vajraparyaiikiisana, hands held in dharmacakramudrii. Below the left
wall group are three worshippers; two are crowned and, with attendants
and an elephant, it appears that they should be viewed as royal figures.
Below the right wall group are seated images of A valokitesvara, J ambhala,
196 JIABS 19.2
and Mafijusri (the earliest of the latter two at Ellora). The location ofthese
maI).c;lalas (on either side of a central buddha image) is similar to the location
of relief maI).c;lalas carved in a sub-shrine in Cave 12. They may also be
connected to the ten, nearly three-dimensional buddha images carved in the
left and right mm:ujapa galleries of Cave 2, from the mid-600s, and to the
nine buddha images carved in niches along the left and right mafJ,ejapa
walls of the third floor of Cave 12; and to the two groups of nine small
buddha images carved at ceiling level in the antechamber of that cave. But,
as a group, these nine buddhas have not been precisely matched with
gfOUPS known from other sites or written texts.
The central shrine image in Cave 6, on the back wall, is a dharmacakra-
mudrii, pralambapiidiisana buddha, similar to many at earlier Buddhist
sites throughout the western caves, attended by two chowrie-bearing bod-
hisattvas. And numerous "architectural" and stylistic motifs are so similar to
those of the earlier Brahmanical caves that it could be argued that the same
workshop produced this Buddhist cave and that, therefore, it dates from
around 600. This shows how traditional style, and a key image, could be
embedded in a new iconographic framework.
If we "fast-forward" to look at Ellora's latest Buddhist cave, it will be
apparent how much had changed in a century. Cave 12 is a three-level
excavation, everything executed on a larger scale than in Cave 6. One
approaches through a thick screen wall across a large, bright fore court. A
shallow stairway leads up through two entrance pillars into a dark
mafJ,ejapa filled with pillars and lined with small, empty cells. On the left
rear wall of the mar;ejapa is the first of the Cave 12 eight-bodhisattva relief
maI)c;lalas. Two others were carved in the cell that leads to the stairway up
to the second level; and two more are carved on either side of a buddha
image in a sub shrine between the fIrst and second floor; making a total of
five relief lJlaI).c;lalas in Cave 12. The bodhisattvas identities (according to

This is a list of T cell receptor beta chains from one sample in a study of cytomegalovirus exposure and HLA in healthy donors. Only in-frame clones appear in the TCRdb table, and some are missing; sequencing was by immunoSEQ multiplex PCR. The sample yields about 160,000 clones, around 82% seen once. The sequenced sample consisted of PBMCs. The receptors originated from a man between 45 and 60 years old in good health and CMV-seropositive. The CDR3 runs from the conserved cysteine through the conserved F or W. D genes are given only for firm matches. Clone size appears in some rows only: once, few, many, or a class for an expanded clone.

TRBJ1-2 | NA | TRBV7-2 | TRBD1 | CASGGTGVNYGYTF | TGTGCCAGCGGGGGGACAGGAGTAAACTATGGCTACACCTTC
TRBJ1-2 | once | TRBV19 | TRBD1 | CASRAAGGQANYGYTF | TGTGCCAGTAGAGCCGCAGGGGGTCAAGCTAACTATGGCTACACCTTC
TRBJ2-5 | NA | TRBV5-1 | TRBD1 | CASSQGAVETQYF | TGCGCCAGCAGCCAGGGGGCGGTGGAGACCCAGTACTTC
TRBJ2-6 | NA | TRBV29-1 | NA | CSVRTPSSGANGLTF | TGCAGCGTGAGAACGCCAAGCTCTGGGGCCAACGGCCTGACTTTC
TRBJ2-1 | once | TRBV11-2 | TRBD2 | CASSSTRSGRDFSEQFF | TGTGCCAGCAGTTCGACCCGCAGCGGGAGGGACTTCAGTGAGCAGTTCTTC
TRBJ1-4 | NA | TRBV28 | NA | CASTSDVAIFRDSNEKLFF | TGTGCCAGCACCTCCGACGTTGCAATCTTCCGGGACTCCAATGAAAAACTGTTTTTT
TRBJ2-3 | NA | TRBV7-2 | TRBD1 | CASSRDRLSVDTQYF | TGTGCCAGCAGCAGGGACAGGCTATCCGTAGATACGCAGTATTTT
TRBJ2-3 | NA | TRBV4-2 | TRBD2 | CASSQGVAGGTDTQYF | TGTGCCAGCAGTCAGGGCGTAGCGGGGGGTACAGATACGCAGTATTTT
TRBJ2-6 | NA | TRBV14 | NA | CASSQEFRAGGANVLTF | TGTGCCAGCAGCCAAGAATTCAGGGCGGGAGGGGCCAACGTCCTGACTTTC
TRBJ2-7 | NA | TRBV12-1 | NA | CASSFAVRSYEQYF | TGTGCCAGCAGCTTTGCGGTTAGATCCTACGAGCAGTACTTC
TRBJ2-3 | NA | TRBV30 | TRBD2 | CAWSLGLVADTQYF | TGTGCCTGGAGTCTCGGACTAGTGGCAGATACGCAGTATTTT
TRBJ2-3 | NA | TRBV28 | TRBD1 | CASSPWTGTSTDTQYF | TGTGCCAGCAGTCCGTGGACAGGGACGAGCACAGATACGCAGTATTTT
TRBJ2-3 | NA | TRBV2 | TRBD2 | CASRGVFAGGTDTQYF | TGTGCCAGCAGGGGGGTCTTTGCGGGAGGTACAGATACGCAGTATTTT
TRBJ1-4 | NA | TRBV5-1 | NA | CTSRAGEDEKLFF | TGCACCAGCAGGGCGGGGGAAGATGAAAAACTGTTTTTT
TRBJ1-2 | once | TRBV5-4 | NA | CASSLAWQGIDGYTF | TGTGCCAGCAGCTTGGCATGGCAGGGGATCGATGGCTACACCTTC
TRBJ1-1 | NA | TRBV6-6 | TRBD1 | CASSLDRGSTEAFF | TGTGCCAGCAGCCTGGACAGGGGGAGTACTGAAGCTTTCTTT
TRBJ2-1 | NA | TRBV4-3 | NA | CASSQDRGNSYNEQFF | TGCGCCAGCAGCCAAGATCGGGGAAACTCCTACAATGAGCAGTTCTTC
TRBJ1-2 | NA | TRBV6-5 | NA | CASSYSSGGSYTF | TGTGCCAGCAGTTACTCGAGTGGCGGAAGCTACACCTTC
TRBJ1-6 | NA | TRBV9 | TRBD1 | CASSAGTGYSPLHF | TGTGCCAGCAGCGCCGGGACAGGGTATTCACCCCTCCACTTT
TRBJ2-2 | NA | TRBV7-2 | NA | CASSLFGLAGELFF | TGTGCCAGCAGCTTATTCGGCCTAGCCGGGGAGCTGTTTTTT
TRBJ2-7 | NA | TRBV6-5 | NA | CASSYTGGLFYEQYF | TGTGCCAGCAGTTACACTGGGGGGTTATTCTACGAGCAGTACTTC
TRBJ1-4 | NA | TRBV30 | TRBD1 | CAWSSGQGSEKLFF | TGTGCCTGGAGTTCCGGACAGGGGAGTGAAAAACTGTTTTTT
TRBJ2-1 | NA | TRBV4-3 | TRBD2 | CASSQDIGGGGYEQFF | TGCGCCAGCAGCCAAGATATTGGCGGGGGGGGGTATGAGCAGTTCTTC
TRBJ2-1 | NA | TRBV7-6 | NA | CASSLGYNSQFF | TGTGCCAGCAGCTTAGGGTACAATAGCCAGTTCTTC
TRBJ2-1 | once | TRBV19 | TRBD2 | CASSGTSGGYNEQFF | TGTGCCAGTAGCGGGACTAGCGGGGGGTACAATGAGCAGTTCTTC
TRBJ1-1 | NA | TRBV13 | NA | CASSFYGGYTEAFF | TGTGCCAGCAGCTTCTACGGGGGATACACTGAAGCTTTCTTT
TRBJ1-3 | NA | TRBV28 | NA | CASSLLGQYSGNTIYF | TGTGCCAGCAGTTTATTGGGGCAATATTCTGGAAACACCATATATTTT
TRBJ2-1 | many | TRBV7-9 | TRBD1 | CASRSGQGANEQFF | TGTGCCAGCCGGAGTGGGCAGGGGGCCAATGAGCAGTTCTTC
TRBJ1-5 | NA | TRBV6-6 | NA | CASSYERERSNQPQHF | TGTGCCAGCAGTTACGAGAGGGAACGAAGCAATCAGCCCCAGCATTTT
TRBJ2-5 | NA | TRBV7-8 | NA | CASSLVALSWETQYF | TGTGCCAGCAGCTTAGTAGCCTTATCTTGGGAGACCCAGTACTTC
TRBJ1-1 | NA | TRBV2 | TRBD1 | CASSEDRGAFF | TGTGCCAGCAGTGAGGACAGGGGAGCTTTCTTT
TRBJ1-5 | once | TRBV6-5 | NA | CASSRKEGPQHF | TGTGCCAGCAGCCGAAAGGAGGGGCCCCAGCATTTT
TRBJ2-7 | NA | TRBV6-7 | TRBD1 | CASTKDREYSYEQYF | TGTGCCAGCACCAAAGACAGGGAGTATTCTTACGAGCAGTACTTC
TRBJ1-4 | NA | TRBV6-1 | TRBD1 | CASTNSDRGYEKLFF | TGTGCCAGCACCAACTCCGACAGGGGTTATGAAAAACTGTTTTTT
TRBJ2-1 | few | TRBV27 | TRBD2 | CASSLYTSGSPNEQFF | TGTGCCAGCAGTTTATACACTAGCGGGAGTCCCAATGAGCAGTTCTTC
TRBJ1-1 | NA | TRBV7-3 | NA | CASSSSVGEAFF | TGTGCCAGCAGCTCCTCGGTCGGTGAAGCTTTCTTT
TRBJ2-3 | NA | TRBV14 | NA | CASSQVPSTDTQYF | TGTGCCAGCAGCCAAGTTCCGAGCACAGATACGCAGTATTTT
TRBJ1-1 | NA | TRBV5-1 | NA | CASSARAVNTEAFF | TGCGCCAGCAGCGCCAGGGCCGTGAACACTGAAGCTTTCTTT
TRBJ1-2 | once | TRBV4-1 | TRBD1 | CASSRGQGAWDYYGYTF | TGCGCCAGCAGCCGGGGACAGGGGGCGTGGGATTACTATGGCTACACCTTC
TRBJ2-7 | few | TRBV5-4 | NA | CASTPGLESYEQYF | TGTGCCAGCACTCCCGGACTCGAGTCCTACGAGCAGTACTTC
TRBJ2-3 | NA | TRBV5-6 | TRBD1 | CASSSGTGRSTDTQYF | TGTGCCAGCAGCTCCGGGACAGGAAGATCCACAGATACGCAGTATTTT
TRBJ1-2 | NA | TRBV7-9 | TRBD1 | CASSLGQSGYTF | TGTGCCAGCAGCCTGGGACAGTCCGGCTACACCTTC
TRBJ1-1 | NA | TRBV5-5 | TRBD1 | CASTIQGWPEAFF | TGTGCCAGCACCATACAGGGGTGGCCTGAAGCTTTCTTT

objects being held) are similar in all, as is the central, dhyiinamudrii buddha
They appear to be:
34. See Malandra, op. cit. 75-79, for a more detailed discussion of these
Maitreya (nagakesara) Samantabhadra
(sword) ( kalpadruma)
A valokitesvara Buddha Vajrapili).i (vajra)
Akasagarbha Mafijusri (book)
(banner) (bud / jewel)
Cave 12 Relief Maw;lala
Moving toward the shrine on the first floor, panels depicting
dhyanamudra buddhas were carved in large niches on both walls of the
six-pillared antechamber. Outside the shrine door, seated images of
Maitreya and MafijusrI were carved to the left and right, respectively.
Inside the shrine, an image of Tara was carved to the left the door (in the
same position as the one in Cave 6); to the right of the door is an image of
Cunda). On the left and right walls of the shrine are carved eight bod-
hisattvas, all seated in lalitasana. Carved on the back wall, the main shrine
image is a dharmacakramudra buddha attended by two nagas. Where
attributes are preserved, we appear to have:
Lokesvara (padma) A.kasagarbha (frothy bud /
Maitreya (nagakesara) [V ajrapaI).i?]
Samantabhadra (sword) Mafijusrl (book)
K$itigarbha (kalpadruma
(banner) branch)
Cave 12.1 Core Shrine program
The entrance to the second floor is through a cell, in which two more of
the relief maI).<;lalas are carved, which leads to a stairway up to a small front
shrine, where the central bhumispadamudra buddha image is attended by
A valokitdvara and Vajrapili).i. To the left and right of this image are the
last two relief maI).<;lalas; above the one to the right are images of Cunda,
Tara, and Bhrkutl. On the right wall of this small shrine is a triad com-
posed of A valokitesvara, accompanied by J ambhala and Tara. It is note-
198 JIABS 19.2
worthy that a large lotus medallion is carved on the ceiling of this shrine, a
decorative motif typical of eighth-century BrahmanicaI architecture.
All sculptures on the second floor are located along the central front-to-
back axis. The passageway to the ma1Jg,apa (another pillar-fIlled,hall lined
with empty cells) is framed, to the left, by an image of Avalokite.5vara
flanked by Tara and BhrkujI, and, to the right, an image of Mafijusri,
flanked by four female deities. The shrine entrance, protected by
A valokitdvara and Vajrapal)i leads, down two steps, to a relatively spa-
cious shrine. Inside, to the immediate left is an image of Tara; J ambhala is
carved to the right.
Four standing bodhisattva images were carved on the left and right walls
of the shrine; attributes (where preserved) suggest that this is the same
group as in the relief mal)<;lalas, and in the fIrst and third floor shrines of the
cave, with slight adjustments in position:
Maitreya (srupa in hair) Mafijusn (book)
Samantabhadra (sword) Lokesvara (bud)
[V ajrapiil)i?]
Akasagarbha (bud / jewel)
Cave 12.2 Core Shrine program
Above the}:Jodhisattvas to the left, at ceiling level, is a row of seven small